Rains continue to leave trail of destruction in Kenya

Tuesday December 3 2019

A 12-year-old boy walks through the mud after River Muruny burst its bank following heavy rains in West Pokot county, western Kenya, on November 24, 2019. PHOTO | AFP

A 12-year-old boy walks through the mud after River Muruny burst its bank following heavy rains in West Pokot county, western Kenya, on November 24, 2019. PHOTO | AFP 

NATION TEAM
By NATION TEAM
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Hundreds of families have been left homeless and several have been killed after heavy rains caused destruction in various parts of Kenya.

A man drowned as he tried to cross the flooded Kipkaren River in Nandi County, in Kenya's Rift Valley, while several families were left homeless as rains pounded the area.

In Nyeri County, central Kenya, a dam burst its banks, visiting misery on residents of Mikumbune Kamangura village.

Speaking to the media on Monday, irate residents attributed the destruction to the poor construction of the dam, which is meant to boost agricultural production in the area.

Mr Morris Kinoti said the dam now poses additional danger to children after its fence was brought down by floods.

People stand on debris blocking a highway on a
People stand on debris blocking a highway on a bridge after River Muruny burst its bank in West Pokot county, western Kenya, on November 24, 2019. PHOTO | AFP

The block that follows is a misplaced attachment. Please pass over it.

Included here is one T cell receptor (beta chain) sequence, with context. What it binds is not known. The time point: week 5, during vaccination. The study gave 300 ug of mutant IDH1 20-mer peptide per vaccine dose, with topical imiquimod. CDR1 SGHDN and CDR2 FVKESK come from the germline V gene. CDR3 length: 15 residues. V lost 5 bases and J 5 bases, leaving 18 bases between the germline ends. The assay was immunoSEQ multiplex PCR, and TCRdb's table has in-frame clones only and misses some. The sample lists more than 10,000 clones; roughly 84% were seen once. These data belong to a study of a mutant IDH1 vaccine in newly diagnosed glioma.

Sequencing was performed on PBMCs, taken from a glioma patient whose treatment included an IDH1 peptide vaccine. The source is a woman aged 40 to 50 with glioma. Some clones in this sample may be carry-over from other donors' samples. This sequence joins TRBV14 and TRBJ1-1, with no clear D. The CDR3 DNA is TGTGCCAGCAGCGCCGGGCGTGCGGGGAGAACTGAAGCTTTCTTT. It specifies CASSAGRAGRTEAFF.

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FLOODS

Meanwhile, residents of Ngando village in Kirinyaga County, central Kenya, lost dozens of acres of crops to the floods. “We are calling on the government to give us relief food,” said Mr David Kiberenge, whose six-acre maize farm was ruined.

“Our crops, homesteads and key roads connecting this village are flooded with water and we have been left hapless. The government should intervene and help us,” Mr Muthami said.

In the North Rift, floods hampered the distribution of relief food in some areas.

Several roads have been cut off by mudslides in Tindiret sub-county in Nandi County.

Roads in West Pokot County have become impassable, making it difficult for humanitarian agencies to deliver relief food.

Kerio Valley Director Philip Rotino and the authority’s acting Managing Director Sammy Naporos urged the government to settle the affected families in safer areas.

The rains have rendered most roads in the Kerio Valley impassable, making it impossible for farmers to access markets.

Last week, more than 40 people were killed in West Pokot following landslides occasioned by heavy rain.

Kenya Red Cross officials rescue a woman who
Kenya Red Cross officials rescue a woman who was trapped on the bunks of River Voi at the Kenyan coast on December 1, 2019. PHOTO | LABN WALLOGA | NATION MEDIA GROUP

ACCESS MARKETS

“Our crops are likely to rot on the farm as we cannot access markets due to pathetic state of the roads,” said Rachael Chematia from Chesongoch, Elgeyo-Marakwet.

In western Kenya, at least 450 households have been displaced. In Homa Bay County, 20 families' houses were destroyed, while 250 people were affected in Siaya County. In Kisumu County the number of households displaced in Nyando constituency has risen to 180. Families are camping at Nyamasao Primary School.
Kakola-Ombaka chief Jacob Ongudi said: "By Monday morning the water levels had increase displacing many families. The county government officials came and promised to provide food stuff."

The area usually suffers adverse effects of floods after River Nyando breaks its banks following continued rains in.

"We need a medical camp and drugs plus for food aid to be given to the affected households so that our people do not suffer from life threatening water borne diseases in flood hit areas," said the chief.

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